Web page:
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Monday, March 16, 2009

ONE STEP BEYOND at American Museum of Natural History

From the outside, the museum appeared to be its usual self as I walked up to the entrance on a chilly Friday night amongst others in search of a good time. At this hour there were no tourists, there were no families, just young adults following the steady vibrations coming from around the corner and down below in the belly of the museum. Once past the horde of security checking IDs and directing people around, three large dinosaur skeletons are towering above me and this gives a bit of a jolt, because this was maybe the last thing I thought I’d see on a Friday night and I find myself digging for my camera and searching for my cell phone as I walk with my eyes up towards the ceiling at Dino’s head some fifty feet above me. Unfortunately it’s at this time that I realize the wine from back home was starting to fade.

After having my press credentials put in order the museum staff was good to direct me to where the thumping vibrations were coming from. Down a long sterile hall, with other scattered souls on the same path, we lumbered down this spiral path that lead further and further into Hades with this soundtrack of the techno beat getting louder and louder. All the while various scientific facts about our solar system are scattered about on the handrails and walls. With a peek over the side I half expected to see a dark void, but instead it was where all the party seekers from the entrance have been going. A few dozen people where all wondering around these scientific exhibit pieces, some dancing, while on the makeshift stage the DJs spun the records.

Having a gas at what I’m looking at, the clash of house music with a house of history, I make my way to the bar to find that the selection is pretty minimal and that there was in fact a separate line for drink tickets. So now I’m on line at a museum for drink tickets. I felt like calling my sister, a schoolteacher, for a few laughs, and yet there were lots of us one after the other walking up for the pricey orange tickets.

The beat the DJs played seemed like it went on forever with the typical one song that gets played again and again and with a crate full of different records somehow. How do these people do this? (I thought to myself). However the sound at one point seemed like it evolved from the standard techno/house fare into something like synthpop laced with a house kick. In other words the night was looking grim and so I had to find a way to entertain myself…and quickly.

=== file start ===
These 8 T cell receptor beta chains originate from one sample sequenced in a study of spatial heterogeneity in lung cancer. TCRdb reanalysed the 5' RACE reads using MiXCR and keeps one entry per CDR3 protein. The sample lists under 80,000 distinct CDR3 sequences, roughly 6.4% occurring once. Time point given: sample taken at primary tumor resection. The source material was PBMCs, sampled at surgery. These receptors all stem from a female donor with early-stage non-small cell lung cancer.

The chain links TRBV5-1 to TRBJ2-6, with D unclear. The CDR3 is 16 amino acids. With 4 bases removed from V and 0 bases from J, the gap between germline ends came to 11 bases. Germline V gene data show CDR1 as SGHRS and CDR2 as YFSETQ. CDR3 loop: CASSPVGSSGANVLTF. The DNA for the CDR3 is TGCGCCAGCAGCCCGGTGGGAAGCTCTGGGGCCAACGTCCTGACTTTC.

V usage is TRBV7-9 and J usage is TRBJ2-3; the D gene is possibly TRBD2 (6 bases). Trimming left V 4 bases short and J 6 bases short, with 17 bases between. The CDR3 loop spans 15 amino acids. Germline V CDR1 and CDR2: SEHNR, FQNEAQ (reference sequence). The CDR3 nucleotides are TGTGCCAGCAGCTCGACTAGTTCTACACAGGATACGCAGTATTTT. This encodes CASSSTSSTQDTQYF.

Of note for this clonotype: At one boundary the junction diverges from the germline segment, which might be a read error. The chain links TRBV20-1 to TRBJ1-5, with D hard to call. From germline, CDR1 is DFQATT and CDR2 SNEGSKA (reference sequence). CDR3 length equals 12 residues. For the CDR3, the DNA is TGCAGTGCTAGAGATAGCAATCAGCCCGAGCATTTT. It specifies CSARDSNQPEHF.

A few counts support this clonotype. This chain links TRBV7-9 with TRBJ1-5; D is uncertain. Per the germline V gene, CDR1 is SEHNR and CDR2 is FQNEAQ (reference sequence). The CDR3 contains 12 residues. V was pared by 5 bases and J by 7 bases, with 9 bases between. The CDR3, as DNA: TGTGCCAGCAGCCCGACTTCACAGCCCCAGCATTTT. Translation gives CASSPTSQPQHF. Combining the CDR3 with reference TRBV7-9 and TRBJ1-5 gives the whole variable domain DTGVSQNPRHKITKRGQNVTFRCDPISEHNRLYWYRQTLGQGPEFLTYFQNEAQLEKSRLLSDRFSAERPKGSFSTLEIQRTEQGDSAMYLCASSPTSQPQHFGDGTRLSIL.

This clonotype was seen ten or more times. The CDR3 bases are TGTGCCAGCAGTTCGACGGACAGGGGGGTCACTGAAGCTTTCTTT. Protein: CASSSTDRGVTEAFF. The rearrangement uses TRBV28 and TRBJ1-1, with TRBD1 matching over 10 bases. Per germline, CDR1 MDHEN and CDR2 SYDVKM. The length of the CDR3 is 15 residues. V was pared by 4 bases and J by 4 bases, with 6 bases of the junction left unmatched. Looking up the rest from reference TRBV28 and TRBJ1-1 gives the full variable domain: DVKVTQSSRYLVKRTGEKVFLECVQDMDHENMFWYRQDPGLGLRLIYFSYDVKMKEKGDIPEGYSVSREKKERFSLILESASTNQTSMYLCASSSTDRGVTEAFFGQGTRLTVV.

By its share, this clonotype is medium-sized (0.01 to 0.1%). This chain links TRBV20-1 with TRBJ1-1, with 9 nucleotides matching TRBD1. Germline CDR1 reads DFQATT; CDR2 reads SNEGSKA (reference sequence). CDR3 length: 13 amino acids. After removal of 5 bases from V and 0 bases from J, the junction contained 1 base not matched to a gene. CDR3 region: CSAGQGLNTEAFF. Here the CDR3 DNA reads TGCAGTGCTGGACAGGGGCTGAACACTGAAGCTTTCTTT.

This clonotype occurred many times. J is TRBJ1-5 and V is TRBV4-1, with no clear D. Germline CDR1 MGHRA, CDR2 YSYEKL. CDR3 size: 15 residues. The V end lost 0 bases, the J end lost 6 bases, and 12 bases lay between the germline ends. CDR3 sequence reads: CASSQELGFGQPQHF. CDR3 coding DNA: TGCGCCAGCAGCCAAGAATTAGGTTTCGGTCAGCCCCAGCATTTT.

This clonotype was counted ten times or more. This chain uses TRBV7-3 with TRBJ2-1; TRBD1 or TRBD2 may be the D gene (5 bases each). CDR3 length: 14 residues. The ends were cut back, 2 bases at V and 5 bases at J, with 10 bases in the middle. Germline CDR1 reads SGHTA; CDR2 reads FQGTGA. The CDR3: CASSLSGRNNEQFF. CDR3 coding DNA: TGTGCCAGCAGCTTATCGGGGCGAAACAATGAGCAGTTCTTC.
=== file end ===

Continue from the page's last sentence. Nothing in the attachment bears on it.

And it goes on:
From a look around the crowd in front of me it was a clientele of the well dressed, the chic, to the ‘girl, are you serious?’ people. I opted to walk around and get a feel for the room and nurse this tiny cup of merlot.

On the floor it was like any club you’ve ever been to in your life, but with the fear of a tour guide coming through with a group of sixth graders still seemed very real. My own fear and the overwhelming desire to escape to another part of the museum began to swell. Though the ever-present security staff seemed to pose a threat to this notion and so that plan was quickly aborted.

It was somewhere around this time where it felt like I turned around and all of a sudden Mapie had hit the stage. The duo played a loud aggressive set of hybrid hipster hip-hop that appeared to please the small crowd of female fans that congested the foot of the stage as they grooved to the tunes and waved their hands in the air. Still it wasn’t too difficult to work my way in for a better photo op as I carefully tried not to spill my second cup of merlot. The female MC had their full attention and kept people going with her competent rhymes laid over compositions maybe better suited to the underground than the masses.

The rest of the night was totally downhill.

Up next on the bill was Jon Hopkins, a British musician, with not one iota of originality in his sound. Quickly it’s not a matter of who he sounds like in the electronic genre, but really who doesn’t he sound like. It made for a very uninteresting time and I spent most of the set off to the side texting friends and revisiting the bar after another wait on the drink ticket line which just got longer and longer, but that was ok, because that meant there was less show to sit through.

Four Tet, would prove to be not much of an improvement. Although a bit more lively, it was still a guessing game of which Aphex Twin, Autechre or Squarepusher album this fellow British act had on when they were recording their own work. It wasn’t very long until I had my fill and simultaneously ran out of cash. So it was time to leave and I wasn’t the only one as I made my way back up the spiral path to street level to walk past a vision of the Jurassic period for the last time and then escape to the chill of a mid-march New York City night hoping for a reprieve in the fun department before dawn.

Jon Prusik

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